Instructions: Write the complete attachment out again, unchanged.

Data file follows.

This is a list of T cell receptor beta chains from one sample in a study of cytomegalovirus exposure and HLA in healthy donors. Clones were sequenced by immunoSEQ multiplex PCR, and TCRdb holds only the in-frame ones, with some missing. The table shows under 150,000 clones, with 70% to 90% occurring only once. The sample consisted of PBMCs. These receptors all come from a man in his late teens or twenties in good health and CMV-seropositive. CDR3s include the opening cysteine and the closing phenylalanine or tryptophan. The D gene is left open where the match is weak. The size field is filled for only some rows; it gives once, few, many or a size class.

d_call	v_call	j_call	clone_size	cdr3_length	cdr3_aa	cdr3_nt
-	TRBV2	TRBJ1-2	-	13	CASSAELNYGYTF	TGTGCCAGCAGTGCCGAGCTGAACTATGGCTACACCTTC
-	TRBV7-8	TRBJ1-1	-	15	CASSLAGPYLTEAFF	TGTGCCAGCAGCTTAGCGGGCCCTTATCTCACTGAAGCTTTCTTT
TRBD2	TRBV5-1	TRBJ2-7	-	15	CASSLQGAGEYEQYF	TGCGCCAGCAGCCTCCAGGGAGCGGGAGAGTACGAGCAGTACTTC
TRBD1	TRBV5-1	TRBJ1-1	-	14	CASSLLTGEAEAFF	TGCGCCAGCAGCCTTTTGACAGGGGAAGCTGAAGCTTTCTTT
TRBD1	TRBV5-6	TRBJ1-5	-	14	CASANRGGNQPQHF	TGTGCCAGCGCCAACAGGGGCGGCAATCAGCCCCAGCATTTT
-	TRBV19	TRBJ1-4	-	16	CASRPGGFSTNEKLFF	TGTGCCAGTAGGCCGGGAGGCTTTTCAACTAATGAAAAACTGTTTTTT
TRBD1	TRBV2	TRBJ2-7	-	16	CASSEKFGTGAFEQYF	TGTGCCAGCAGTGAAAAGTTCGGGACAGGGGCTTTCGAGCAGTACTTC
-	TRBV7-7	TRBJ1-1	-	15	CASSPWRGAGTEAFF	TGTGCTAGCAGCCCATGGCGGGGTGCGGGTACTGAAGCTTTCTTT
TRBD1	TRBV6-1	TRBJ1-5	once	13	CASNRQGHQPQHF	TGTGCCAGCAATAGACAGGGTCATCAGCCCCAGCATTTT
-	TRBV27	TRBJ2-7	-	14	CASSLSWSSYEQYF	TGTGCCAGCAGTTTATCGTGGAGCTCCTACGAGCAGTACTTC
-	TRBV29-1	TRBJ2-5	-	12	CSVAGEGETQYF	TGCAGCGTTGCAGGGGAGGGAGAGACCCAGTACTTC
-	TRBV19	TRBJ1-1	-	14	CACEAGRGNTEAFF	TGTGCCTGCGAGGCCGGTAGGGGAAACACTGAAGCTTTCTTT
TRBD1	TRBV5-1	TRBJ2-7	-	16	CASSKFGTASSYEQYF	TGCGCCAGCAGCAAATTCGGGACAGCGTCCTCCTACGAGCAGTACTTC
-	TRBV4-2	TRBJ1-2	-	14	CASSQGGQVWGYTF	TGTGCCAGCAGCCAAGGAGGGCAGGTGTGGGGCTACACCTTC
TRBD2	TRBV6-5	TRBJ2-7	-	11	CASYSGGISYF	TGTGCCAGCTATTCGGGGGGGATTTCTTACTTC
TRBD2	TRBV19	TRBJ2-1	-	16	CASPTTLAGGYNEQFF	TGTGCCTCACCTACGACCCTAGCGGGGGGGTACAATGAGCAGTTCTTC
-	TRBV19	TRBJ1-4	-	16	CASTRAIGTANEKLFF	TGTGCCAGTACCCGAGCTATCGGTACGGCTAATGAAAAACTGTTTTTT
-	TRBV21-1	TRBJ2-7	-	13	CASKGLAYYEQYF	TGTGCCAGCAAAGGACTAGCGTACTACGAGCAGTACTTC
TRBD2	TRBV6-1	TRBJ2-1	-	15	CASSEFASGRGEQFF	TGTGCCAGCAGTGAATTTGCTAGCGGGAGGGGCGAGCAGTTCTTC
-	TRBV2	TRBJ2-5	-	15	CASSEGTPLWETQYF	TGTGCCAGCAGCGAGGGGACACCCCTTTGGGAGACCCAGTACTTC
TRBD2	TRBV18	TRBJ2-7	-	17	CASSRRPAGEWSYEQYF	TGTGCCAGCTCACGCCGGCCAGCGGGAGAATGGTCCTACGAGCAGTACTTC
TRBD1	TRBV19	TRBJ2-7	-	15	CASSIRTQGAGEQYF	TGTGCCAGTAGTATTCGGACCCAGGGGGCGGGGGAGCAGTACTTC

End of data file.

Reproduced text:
This is a list of T cell receptor beta chains from one sample in a study of cytomegalovirus exposure and HLA in healthy donors. Clones were sequenced by immunoSEQ multiplex PCR, and TCRdb holds only the in-frame ones, with some missing. The table shows under 150,000 clones, with 70% to 90% occurring only once. The sample consisted of PBMCs. These receptors all come from a man in his late teens or twenties in good health and CMV-seropositive. CDR3s include the opening cysteine and the closing phenylalanine or tryptophan. The D gene is left open where the match is weak. The size field is filled for only some rows; it gives once, few, many or a size class.

d_call	v_call	j_call	clone_size	cdr3_length	cdr3_aa	cdr3_nt
-	TRBV2	TRBJ1-2	-	13	CASSAELNYGYTF	TGTGCCAGCAGTGCCGAGCTGAACTATGGCTACACCTTC
-	TRBV7-8	TRBJ1-1	-	15	CASSLAGPYLTEAFF	TGTGCCAGCAGCTTAGCGGGCCCTTATCTCACTGAAGCTTTCTTT
TRBD2	TRBV5-1	TRBJ2-7	-	15	CASSLQGAGEYEQYF	TGCGCCAGCAGCCTCCAGGGAGCGGGAGAGTACGAGCAGTACTTC
TRBD1	TRBV5-1	TRBJ1-1	-	14	CASSLLTGEAEAFF	TGCGCCAGCAGCCTTTTGACAGGGGAAGCTGAAGCTTTCTTT
TRBD1	TRBV5-6	TRBJ1-5	-	14	CASANRGGNQPQHF	TGTGCCAGCGCCAACAGGGGCGGCAATCAGCCCCAGCATTTT
-	TRBV19	TRBJ1-4	-	16	CASRPGGFSTNEKLFF	TGTGCCAGTAGGCCGGGAGGCTTTTCAACTAATGAAAAACTGTTTTTT
TRBD1	TRBV2	TRBJ2-7	-	16	CASSEKFGTGAFEQYF	TGTGCCAGCAGTGAAAAGTTCGGGACAGGGGCTTTCGAGCAGTACTTC
-	TRBV7-7	TRBJ1-1	-	15	CASSPWRGAGTEAFF	TGTGCTAGCAGCCCATGGCGGGGTGCGGGTACTGAAGCTTTCTTT
TRBD1	TRBV6-1	TRBJ1-5	once	13	CASNRQGHQPQHF	TGTGCCAGCAATAGACAGGGTCATCAGCCCCAGCATTTT
-	TRBV27	TRBJ2-7	-	14	CASSLSWSSYEQYF	TGTGCCAGCAGTTTATCGTGGAGCTCCTACGAGCAGTACTTC
-	TRBV29-1	TRBJ2-5	-	12	CSVAGEGETQYF	TGCAGCGTTGCAGGGGAGGGAGAGACCCAGTACTTC
-	TRBV19	TRBJ1-1	-	14	CACEAGRGNTEAFF	TGTGCCTGCGAGGCCGGTAGGGGAAACACTGAAGCTTTCTTT
TRBD1	TRBV5-1	TRBJ2-7	-	16	CASSKFGTASSYEQYF	TGCGCCAGCAGCAAATTCGGGACAGCGTCCTCCTACGAGCAGTACTTC
-	TRBV4-2	TRBJ1-2	-	14	CASSQGGQVWGYTF	TGTGCCAGCAGCCAAGGAGGGCAGGTGTGGGGCTACACCTTC
TRBD2	TRBV6-5	TRBJ2-7	-	11	CASYSGGISYF	TGTGCCAGCTATTCGGGGGGGATTTCTTACTTC
TRBD2	TRBV19	TRBJ2-1	-	16	CASPTTLAGGYNEQFF	TGTGCCTCACCTACGACCCTAGCGGGGGGGTACAATGAGCAGTTCTTC
-	TRBV19	TRBJ1-4	-	16	CASTRAIGTANEKLFF	TGTGCCAGTACCCGAGCTATCGGTACGGCTAATGAAAAACTGTTTTTT
-	TRBV21-1	TRBJ2-7	-	13	CASKGLAYYEQYF	TGTGCCAGCAAAGGACTAGCGTACTACGAGCAGTACTTC
TRBD2	TRBV6-1	TRBJ2-1	-	15	CASSEFASGRGEQFF	TGTGCCAGCAGTGAATTTGCTAGCGGGAGGGGCGAGCAGTTCTTC
-	TRBV2	TRBJ2-5	-	15	CASSEGTPLWETQYF	TGTGCCAGCAGCGAGGGGACACCCCTTTGGGAGACCCAGTACTTC
TRBD2	TRBV18	TRBJ2-7	-	17	CASSRRPAGEWSYEQYF	TGTGCCAGCTCACGCCGGCCAGCGGGAGAATGGTCCTACGAGCAGTACTTC
TRBD1	TRBV19	TRBJ2-7	-	15	CASSIRTQGAGEQYF	TGTGCCAGTAGTATTCGGACCCAGGGGGCGGGGGAGCAGTACTTC